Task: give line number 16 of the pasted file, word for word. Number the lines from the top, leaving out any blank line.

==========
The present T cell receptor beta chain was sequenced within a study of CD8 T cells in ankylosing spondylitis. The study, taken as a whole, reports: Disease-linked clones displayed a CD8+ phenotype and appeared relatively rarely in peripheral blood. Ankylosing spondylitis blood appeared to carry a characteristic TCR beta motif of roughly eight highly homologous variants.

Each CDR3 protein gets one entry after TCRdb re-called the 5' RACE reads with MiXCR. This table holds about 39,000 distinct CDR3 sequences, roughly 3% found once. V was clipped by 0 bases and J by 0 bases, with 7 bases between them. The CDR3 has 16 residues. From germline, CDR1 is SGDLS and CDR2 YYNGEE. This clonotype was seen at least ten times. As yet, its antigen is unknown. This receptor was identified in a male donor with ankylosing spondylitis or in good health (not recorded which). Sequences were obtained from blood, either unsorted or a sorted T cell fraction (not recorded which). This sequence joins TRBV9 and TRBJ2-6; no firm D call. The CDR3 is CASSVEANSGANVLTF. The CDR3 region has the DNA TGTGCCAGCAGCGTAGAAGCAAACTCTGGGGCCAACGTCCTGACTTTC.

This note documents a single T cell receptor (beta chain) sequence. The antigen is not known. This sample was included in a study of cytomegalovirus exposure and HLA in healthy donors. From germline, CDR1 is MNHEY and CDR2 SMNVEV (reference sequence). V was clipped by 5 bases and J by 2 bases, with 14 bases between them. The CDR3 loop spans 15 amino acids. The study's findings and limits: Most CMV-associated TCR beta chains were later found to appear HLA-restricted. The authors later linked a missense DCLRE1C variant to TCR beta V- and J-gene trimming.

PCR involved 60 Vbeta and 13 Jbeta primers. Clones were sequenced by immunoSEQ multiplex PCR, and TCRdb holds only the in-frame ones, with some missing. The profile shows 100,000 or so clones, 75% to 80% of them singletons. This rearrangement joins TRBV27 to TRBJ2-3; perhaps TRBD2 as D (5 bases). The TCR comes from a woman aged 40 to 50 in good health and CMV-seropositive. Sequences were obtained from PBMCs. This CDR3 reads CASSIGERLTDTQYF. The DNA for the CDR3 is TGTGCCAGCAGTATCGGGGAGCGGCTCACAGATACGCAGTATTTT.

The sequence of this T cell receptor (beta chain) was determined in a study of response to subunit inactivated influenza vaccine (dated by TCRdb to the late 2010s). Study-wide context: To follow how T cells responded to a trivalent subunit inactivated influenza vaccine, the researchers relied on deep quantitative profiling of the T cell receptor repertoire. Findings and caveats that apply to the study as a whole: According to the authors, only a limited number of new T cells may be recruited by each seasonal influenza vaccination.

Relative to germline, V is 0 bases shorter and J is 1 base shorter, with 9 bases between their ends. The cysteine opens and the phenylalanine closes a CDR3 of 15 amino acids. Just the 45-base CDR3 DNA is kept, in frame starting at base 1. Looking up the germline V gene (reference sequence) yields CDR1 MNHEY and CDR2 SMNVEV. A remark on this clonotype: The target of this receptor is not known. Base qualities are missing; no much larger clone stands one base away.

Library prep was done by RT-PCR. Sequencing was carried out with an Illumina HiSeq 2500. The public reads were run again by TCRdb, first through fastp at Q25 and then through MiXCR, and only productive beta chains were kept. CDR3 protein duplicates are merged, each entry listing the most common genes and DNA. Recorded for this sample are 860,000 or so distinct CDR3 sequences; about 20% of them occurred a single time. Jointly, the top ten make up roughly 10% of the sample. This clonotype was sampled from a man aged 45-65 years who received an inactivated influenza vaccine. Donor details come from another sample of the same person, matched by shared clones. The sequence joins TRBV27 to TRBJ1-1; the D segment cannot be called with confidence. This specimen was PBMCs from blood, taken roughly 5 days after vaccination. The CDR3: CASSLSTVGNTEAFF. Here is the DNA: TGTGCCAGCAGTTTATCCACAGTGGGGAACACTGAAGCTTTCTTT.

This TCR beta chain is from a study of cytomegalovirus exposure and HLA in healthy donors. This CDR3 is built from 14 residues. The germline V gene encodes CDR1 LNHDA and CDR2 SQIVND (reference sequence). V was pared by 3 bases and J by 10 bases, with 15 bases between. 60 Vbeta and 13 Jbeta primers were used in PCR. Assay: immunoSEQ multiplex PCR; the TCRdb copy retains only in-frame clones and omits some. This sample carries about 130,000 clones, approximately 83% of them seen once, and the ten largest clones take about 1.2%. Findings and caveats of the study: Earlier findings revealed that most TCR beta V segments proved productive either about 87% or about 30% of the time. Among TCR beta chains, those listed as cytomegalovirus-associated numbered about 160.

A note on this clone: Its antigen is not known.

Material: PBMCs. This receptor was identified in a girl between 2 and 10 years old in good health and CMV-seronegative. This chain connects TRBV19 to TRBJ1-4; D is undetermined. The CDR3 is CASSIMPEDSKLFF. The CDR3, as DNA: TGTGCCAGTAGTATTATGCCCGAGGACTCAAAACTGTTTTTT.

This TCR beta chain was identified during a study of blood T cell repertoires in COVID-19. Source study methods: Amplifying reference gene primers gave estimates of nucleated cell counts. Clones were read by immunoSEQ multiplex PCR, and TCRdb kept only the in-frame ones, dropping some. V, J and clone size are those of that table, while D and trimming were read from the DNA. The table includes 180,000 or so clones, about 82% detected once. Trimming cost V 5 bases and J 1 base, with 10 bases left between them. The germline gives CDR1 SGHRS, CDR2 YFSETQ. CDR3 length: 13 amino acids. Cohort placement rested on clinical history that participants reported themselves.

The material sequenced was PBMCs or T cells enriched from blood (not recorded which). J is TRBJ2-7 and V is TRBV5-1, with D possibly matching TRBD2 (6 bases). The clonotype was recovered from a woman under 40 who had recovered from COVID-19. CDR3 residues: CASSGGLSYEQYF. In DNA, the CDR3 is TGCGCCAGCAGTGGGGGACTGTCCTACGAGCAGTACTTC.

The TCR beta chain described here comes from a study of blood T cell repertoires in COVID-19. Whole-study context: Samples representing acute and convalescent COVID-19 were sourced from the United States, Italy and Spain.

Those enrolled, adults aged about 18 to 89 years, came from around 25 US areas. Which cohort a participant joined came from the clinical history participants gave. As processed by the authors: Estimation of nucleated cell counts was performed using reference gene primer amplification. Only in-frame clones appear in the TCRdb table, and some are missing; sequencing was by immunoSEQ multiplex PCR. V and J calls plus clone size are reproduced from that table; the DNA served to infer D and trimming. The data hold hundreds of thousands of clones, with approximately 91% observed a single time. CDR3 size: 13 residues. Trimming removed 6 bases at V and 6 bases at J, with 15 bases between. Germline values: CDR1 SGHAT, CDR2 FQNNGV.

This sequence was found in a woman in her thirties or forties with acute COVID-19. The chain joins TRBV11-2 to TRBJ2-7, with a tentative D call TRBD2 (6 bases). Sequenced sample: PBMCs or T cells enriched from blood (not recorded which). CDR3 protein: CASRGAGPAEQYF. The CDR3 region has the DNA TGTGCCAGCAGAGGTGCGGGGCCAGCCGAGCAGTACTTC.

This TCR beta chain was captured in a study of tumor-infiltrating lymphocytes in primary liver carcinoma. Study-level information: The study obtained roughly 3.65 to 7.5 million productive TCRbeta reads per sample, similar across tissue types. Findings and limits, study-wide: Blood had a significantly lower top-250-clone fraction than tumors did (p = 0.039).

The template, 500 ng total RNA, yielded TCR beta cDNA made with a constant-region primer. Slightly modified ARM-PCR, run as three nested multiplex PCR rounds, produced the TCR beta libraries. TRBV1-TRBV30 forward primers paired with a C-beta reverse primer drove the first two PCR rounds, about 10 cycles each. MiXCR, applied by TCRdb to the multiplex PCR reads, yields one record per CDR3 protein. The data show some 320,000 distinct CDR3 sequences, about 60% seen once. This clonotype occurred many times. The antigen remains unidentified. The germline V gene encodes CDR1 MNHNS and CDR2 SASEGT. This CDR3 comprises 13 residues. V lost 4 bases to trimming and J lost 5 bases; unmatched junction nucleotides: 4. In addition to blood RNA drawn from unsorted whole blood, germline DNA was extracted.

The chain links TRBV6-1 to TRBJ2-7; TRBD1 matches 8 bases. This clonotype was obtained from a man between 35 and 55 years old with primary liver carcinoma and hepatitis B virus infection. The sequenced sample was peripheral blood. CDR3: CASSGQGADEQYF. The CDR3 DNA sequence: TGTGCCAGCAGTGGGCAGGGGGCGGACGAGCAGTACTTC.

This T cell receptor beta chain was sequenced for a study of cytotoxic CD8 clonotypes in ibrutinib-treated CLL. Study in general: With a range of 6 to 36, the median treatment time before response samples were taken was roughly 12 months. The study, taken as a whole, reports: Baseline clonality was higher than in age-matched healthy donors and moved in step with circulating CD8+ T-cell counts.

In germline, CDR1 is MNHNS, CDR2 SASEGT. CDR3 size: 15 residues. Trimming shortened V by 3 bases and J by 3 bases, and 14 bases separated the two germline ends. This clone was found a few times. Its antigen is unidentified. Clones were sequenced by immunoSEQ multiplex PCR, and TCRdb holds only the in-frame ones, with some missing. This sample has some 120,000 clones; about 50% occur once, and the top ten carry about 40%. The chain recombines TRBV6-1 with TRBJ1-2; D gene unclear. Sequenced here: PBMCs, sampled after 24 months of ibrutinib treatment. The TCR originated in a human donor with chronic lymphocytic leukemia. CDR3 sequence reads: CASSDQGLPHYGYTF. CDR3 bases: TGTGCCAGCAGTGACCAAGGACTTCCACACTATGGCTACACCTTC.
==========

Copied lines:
This TCR beta chain was captured in a study of tumor-infiltrating lymphocytes in primary liver carcinoma. Study-level information: The study obtained roughly 3.65 to 7.5 million productive TCRbeta reads per sample, similar across tissue types. Findings and limits, study-wide: Blood had a significantly lower top-250-clone fraction than tumors did (p = 0.039).